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In my last How to Perform Systematic Duet 1.5 Troubleshooting – Part 1 I explained how you can perform Duet troubleshooting on client side. Let’s have a look at the server side in this blog and see how you can find out about issue causes there.

1. Let’s start off with how to get client logging information to be available on the Duet server. The Central Client Diagnostics (CCD) tool is required for it, which has to be installed on every client using Duet. It can be found on the Duet DVD at ToolsClient Diagnostics. Simply run the setup.msi. When being asked for the Duet server, specify the SAP J2EE hostname with standard http port (default 50000).

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From now on client logging information will be sent periodically to the Duet server. It can be accessed on the server side with a J2EE user with Duet_admin role, thus the role has to be assigned to the user:

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Access the CCD console on the server at /duet/diag and specify where test results shall be stored plus other relevant information (see installation guide).

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The results can be found under “User Tests Results” and basically show results as during the client check with the Client Support Tool.

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2. While using the CCD gives convenient access for administrators to user log files, there could be additional levels of troubleshooting required. Another useful tool for troubleshooting is the central Duet Administration console to be accessed on the Duet Java server at /duet.

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The dashboard contained in the Duet Administration console gives warnings about scenario misconfigurations or issues on the user side, for example.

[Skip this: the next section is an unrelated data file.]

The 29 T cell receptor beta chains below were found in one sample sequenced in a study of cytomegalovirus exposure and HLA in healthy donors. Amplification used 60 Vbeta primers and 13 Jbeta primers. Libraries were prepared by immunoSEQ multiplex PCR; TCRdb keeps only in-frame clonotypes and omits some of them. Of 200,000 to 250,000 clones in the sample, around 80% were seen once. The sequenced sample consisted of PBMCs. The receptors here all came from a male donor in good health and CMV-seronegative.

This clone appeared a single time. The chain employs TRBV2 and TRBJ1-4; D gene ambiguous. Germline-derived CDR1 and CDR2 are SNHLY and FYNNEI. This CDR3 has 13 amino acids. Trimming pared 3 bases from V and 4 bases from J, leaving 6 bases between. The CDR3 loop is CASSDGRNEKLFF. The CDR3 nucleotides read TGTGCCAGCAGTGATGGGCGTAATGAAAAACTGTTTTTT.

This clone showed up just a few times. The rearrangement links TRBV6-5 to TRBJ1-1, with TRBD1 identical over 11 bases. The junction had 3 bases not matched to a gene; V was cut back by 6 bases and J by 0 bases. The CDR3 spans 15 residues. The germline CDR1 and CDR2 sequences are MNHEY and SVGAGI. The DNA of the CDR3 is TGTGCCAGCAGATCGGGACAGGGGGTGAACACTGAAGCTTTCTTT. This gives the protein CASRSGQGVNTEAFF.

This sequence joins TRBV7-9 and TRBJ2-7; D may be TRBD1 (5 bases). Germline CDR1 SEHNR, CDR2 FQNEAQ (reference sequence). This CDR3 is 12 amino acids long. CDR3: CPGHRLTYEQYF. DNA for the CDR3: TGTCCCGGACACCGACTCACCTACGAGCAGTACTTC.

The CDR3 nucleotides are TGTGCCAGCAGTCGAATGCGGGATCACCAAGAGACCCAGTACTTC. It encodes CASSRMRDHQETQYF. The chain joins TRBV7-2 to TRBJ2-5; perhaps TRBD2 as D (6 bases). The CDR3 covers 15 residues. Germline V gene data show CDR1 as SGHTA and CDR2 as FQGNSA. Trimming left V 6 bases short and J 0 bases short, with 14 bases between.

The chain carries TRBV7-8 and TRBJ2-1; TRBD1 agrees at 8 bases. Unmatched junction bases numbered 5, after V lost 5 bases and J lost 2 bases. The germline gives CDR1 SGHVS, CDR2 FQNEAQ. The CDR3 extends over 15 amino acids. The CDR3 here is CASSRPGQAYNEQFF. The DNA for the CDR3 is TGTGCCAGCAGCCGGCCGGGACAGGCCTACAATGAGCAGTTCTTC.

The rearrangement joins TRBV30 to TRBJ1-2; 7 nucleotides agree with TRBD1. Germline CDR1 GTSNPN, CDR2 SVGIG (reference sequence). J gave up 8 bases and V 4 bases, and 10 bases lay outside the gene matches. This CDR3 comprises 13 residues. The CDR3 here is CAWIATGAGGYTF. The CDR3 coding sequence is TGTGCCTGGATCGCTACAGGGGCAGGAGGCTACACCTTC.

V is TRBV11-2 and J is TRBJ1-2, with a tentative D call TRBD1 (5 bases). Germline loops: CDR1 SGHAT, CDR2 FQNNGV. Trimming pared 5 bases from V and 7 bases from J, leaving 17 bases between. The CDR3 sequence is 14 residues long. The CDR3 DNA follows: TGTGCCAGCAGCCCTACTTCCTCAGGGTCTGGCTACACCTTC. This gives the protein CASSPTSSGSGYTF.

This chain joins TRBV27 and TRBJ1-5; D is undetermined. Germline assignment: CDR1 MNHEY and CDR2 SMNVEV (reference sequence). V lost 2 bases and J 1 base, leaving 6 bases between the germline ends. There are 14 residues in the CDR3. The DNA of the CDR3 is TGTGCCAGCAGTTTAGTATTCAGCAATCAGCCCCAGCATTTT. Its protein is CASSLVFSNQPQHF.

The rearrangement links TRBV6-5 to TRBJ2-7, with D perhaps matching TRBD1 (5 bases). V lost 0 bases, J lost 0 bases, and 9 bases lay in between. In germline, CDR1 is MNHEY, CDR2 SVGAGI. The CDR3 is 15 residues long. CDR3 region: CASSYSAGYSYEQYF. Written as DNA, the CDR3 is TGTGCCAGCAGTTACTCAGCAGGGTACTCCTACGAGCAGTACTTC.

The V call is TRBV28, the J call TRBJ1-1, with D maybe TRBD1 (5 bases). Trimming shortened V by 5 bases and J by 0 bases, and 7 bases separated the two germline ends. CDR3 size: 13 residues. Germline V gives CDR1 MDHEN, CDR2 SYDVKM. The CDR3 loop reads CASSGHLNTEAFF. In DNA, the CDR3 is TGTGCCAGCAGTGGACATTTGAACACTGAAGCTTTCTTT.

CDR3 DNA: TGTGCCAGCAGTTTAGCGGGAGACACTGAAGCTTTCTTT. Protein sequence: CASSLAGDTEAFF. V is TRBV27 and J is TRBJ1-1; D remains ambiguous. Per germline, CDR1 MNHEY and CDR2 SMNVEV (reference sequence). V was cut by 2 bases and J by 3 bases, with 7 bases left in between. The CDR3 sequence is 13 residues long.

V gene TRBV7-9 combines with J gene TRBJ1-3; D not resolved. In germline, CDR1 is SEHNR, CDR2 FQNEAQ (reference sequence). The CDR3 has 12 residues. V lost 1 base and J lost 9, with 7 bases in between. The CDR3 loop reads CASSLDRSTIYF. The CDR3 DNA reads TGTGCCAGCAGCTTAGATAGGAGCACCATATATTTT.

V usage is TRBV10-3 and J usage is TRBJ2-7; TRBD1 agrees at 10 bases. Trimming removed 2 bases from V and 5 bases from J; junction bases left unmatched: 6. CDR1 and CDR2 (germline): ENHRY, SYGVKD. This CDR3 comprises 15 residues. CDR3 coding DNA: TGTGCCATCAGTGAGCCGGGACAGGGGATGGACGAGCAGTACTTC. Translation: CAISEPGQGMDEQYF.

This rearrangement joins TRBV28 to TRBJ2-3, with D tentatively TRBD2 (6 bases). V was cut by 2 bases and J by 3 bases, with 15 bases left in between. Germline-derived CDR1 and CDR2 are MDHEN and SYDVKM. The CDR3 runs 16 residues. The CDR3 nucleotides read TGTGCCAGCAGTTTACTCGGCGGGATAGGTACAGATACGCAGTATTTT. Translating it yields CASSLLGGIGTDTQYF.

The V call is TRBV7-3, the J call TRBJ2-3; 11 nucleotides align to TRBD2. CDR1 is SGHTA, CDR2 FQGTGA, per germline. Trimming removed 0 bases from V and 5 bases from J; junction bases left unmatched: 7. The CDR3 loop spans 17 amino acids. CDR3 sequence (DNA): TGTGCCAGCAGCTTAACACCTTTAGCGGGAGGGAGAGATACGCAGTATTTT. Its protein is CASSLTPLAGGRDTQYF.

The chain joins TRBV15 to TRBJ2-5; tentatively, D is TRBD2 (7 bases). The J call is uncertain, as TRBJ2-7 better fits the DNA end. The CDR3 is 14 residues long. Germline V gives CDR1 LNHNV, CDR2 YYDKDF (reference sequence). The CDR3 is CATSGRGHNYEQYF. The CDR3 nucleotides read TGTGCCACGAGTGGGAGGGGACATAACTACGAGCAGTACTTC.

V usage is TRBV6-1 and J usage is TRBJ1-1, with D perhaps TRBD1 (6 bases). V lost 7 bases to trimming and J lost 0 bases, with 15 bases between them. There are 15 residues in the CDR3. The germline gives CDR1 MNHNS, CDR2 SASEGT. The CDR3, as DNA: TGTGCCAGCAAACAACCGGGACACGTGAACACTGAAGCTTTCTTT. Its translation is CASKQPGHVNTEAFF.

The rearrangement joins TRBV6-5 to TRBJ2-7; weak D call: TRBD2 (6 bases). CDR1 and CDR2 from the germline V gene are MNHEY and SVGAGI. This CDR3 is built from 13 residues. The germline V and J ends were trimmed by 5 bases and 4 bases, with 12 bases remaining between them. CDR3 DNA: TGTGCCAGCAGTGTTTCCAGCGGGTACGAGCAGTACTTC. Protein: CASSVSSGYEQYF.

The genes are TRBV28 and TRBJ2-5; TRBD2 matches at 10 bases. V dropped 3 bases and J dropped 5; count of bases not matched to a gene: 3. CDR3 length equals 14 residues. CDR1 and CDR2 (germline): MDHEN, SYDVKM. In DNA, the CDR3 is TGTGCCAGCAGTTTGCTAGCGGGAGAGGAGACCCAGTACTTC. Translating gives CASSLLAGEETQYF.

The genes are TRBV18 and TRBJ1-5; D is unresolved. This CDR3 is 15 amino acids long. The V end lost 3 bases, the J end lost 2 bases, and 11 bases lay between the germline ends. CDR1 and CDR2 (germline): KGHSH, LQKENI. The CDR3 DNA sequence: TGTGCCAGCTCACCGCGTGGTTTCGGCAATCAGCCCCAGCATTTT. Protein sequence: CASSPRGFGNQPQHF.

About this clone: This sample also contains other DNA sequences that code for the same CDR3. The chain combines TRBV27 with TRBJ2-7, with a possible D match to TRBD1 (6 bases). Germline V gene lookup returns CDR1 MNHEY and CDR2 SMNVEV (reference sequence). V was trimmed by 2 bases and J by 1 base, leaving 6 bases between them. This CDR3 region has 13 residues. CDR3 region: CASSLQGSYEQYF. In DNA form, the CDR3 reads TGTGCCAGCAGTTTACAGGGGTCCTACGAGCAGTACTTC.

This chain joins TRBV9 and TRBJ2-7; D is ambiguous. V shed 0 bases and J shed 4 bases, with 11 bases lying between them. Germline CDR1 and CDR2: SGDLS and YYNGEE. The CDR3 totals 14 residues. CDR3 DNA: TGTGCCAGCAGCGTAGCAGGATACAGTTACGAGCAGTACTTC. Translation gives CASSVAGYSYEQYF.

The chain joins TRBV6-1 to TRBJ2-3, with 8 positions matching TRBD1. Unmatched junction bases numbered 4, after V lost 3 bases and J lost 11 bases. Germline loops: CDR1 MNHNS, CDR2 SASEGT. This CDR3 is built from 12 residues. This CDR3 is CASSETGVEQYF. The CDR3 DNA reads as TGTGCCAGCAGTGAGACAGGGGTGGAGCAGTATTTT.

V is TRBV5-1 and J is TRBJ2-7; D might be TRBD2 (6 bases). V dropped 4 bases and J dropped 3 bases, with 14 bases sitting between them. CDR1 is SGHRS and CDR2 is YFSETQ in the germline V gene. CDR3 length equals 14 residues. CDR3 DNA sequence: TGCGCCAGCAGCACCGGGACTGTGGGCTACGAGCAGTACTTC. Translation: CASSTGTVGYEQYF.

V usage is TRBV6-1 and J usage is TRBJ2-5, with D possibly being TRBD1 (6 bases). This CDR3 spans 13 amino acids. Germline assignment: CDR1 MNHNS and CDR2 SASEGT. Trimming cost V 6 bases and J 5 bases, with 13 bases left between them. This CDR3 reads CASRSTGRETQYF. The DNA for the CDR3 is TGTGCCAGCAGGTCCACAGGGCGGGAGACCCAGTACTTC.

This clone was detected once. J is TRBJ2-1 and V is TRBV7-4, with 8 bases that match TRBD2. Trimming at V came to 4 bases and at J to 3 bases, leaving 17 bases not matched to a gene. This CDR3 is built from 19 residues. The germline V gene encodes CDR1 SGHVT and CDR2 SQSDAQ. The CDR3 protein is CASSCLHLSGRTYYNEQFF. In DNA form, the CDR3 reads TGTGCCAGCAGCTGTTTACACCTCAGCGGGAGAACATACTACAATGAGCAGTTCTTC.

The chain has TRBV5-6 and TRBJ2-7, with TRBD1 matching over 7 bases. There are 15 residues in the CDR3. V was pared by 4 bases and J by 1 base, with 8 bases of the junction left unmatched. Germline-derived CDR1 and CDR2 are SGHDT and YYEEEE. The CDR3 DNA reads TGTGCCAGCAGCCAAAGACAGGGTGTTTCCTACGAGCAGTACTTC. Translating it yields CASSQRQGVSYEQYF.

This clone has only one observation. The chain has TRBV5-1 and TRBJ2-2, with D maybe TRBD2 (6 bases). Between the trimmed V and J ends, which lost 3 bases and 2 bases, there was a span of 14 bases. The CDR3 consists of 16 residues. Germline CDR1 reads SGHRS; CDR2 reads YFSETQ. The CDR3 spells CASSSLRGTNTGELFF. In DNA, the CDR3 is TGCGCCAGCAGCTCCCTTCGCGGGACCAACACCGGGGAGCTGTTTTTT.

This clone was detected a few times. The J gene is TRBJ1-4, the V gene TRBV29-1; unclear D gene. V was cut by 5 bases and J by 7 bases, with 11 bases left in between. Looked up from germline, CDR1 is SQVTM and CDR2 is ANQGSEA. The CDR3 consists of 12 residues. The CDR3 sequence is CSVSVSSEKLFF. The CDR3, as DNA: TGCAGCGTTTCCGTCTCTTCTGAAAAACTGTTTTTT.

3. In the next step you might want to check the User Monitoring tab. From there you can troubleshoot single users.

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4. You might want to check for undelivered Duet messages, for example.

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5. Or check for inconsistencies for single scenarios for the user. This check will compare backend and client as well as get the client consistent with the backend again, if required. Make sure you leave Outlook and the Duet Utility running when performing an inconsistency check.

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6. Within the Applications tab you’d be able to see if there is any issue with a specific scenario configuration, such as missing user/group mappings to Duet roles.

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7. If even the Duet Administration console did not help in finding out the cause of the issue, you can check the Duet Java logs, i.e. the default trace. Duet specific trace levels should be increased in case the logs do not provide sufficient information. The trace levels can be changed in the Visual Administrator with the Log Configurator. Relevant sections can be found at com/sap/xapps/osp and com/sap/security. Be very careful with changing log levels on a production system though, of course as this will have an impact on performance.

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8. If the issue seems to be on the Microsoft Duet server side, verify Microsoft Internet Information Server and Microsoft SQL Server logs.

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9. If you are still looking for the cause of issue, you can verify single J2EE Web Service calls with the J2EE Web Service Navigator and check their results, which might indicate issues on the SAP backend side, such as missing business configurations.

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Good luck! All these tools / logs should help a lot in identifying the issue.

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